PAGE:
The Substitute Teacher Guide to Classroom Observation
Look, listen, and learn—very good advice for even the most seasoned substitute teacher, and a crucial guideline for those of you who are just starting out. Someone once said that half of success is showing up. I contend that the other half is just paying attention. Observation is another way of saying the same thing.
How Can I Get the Most out of my Subbing Experience?
Every day you walk into a classroom—look, listen, and learn. By applying the powers of observation, you’ll walk away from your subbing experience with ideas that you can reuse in other classrooms and with other students. I recommend that you keep a spiral notebook in your bag of tricks. When you observe a good idea, write it down.
And don’t confine yourself to observing only full-time classroom teachers. You can learn many tricks of the trade by observing other experienced subs.
You might argue that you don’t have time to observe other teachers because you have a classroom of students to teach. That’s true! So do the next best thing—ask questions. If you’re a new sub, don’t be afraid to ask more experienced full-time teachers and subs for ideas. If an idea works, it can become part of your repertoire. And if it doesn’t work out for you, it’s only one day and you’ll know not to repeat it again.
What Can I Learn by Observing Students?
You’ll be amazed at how much you can learn from students. As I mentioned in the Helpers chapter, students provide a wealth of knowledge about how things are done in the school and in the classroom. Ask students what methods are used to line up or to get students’ attention. You will see which ones are effective and work with your individual personality.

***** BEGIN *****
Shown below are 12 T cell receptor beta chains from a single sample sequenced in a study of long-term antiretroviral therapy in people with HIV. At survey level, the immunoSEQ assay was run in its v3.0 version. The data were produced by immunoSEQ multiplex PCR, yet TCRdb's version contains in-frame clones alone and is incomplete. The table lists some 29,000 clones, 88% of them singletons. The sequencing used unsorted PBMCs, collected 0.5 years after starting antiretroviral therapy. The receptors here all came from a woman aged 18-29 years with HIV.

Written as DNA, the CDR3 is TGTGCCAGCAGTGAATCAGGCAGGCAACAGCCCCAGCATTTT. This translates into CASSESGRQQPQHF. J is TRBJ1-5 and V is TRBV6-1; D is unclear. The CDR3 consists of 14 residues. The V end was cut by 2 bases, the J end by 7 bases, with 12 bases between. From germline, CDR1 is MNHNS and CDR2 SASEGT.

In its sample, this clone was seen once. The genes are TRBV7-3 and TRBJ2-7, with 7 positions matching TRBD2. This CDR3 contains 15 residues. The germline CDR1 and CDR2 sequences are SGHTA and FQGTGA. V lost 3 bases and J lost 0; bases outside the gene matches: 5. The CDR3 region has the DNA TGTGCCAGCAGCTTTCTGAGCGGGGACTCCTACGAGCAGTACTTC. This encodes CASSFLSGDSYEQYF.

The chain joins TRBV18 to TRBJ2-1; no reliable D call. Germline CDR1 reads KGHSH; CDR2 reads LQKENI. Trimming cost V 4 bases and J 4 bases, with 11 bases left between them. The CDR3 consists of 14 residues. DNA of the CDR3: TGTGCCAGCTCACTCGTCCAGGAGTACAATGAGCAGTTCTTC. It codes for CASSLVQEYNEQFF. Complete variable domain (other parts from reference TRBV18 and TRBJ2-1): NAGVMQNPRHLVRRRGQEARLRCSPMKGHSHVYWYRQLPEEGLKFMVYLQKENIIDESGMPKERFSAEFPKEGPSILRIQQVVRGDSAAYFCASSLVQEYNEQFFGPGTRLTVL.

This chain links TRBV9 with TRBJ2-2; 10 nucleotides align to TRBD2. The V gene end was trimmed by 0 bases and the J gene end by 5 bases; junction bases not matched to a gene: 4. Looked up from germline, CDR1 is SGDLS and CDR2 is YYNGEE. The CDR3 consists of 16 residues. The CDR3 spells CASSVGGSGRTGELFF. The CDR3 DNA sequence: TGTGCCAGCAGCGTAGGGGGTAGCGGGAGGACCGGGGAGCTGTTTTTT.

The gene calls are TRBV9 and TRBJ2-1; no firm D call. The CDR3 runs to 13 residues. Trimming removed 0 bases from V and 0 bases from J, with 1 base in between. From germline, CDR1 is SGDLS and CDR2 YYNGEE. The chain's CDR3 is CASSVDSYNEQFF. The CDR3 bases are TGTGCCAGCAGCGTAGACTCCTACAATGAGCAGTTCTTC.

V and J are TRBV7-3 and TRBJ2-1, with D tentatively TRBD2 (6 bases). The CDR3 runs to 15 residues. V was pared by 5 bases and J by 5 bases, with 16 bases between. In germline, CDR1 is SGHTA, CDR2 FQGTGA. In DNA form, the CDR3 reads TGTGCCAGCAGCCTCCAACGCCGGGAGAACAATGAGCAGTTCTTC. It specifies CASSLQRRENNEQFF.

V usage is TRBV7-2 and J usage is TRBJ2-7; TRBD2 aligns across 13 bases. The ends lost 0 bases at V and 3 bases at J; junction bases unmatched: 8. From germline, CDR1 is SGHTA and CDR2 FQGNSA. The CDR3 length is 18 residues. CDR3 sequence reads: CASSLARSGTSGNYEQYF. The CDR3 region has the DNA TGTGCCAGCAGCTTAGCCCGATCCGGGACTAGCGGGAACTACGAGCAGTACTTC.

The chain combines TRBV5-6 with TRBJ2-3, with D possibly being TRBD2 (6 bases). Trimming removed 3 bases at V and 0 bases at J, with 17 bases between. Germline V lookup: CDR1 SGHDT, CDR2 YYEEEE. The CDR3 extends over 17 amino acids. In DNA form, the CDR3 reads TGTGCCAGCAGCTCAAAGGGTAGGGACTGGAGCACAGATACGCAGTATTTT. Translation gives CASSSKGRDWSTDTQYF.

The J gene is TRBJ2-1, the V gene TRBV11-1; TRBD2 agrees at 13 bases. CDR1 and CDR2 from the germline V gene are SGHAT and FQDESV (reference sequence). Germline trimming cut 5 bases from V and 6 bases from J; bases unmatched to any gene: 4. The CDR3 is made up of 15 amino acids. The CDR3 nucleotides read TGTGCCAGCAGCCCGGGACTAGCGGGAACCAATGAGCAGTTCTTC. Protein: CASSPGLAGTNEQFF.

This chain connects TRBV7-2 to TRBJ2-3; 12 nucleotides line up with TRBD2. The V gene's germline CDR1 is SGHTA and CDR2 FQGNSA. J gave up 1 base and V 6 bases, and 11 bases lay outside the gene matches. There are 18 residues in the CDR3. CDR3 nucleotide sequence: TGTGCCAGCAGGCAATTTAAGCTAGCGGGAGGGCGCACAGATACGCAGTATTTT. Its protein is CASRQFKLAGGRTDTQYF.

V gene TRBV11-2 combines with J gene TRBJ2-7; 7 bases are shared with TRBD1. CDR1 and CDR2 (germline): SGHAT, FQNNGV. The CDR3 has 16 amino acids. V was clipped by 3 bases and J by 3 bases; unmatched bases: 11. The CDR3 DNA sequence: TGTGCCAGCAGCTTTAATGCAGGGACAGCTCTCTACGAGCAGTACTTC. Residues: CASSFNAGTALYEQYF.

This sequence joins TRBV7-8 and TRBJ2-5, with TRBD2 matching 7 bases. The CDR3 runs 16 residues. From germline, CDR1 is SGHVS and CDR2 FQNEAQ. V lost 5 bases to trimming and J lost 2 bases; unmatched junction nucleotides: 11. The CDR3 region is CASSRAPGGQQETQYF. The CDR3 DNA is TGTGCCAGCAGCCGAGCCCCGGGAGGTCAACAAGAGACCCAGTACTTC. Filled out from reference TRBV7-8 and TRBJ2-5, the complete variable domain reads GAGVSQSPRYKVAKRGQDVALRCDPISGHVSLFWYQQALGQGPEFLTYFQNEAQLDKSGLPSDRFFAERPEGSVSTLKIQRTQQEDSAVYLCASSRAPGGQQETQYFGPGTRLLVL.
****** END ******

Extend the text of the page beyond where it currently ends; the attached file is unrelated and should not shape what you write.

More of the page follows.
In addition, students can often provide you with excellent ideas for “filler” activities and games. In fact, most of the classroom games that I use were taught to me by students. I was sure to ask them what they like to do when there is some extra time. Students love to teach a sub something new. Why not allow them to feel as if they are helping you?
Let’s say you have fifteen minutes to fill before the students go to lunch. Here’s how the interaction with your class might proceed:
“Let’s do something special before we go to lunch,” you say with enthusiasm.
“Yeah!” respond at least a few of the children. Hands go up immediately with suggestions while other children shout out ideas.
Maintain control. “I think we’ll play a game. Which short games are your favorites? And please, people, no shouting out ideas. Raise your hands.”
“I think we should play Higher/Lower,” says a girl with curly hair.
Another hand goes up, and you nod to acknowledge a freckle-faced boy. “I think we should play the Unique Game.”
“Okay,” you say, “let’s play the Unique Game, and don’t worry, next time we’ll play Higher/Lower.”
Once the choice is made, have the student who suggested the game explain the rules to you and the class.
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